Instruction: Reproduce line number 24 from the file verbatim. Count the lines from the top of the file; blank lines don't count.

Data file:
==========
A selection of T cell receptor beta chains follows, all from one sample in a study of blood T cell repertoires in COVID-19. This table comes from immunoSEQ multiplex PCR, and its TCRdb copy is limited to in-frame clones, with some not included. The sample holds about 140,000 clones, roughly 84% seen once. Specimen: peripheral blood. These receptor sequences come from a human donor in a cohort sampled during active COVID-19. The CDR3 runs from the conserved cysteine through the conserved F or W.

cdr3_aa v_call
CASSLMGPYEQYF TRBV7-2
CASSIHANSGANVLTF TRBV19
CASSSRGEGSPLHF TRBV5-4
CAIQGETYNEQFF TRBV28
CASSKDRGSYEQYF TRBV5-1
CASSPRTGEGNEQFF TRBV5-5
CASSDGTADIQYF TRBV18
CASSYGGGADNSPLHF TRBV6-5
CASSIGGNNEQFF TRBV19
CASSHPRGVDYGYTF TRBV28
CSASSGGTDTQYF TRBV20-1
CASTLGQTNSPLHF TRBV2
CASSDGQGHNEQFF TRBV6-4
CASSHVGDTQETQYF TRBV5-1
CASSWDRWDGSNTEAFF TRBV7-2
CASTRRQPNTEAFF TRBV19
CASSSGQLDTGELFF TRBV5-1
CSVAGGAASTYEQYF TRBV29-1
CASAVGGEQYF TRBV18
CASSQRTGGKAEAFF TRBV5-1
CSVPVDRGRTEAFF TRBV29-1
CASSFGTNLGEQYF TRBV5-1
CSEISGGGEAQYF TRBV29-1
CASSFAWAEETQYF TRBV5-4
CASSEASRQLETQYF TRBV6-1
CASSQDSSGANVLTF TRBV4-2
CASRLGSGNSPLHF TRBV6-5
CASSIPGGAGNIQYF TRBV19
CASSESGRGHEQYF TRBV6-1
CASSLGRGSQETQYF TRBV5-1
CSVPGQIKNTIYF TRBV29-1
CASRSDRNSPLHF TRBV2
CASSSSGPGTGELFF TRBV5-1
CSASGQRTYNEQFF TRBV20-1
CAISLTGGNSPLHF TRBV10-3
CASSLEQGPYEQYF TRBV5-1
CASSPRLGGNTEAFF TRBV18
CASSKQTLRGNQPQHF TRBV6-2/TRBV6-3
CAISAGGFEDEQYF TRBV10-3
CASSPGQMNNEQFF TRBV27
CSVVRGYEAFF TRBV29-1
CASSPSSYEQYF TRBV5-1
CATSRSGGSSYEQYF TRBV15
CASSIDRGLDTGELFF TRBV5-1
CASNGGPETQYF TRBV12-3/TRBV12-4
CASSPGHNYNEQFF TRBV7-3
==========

CASSFGTNLGEQYF TRBV5-1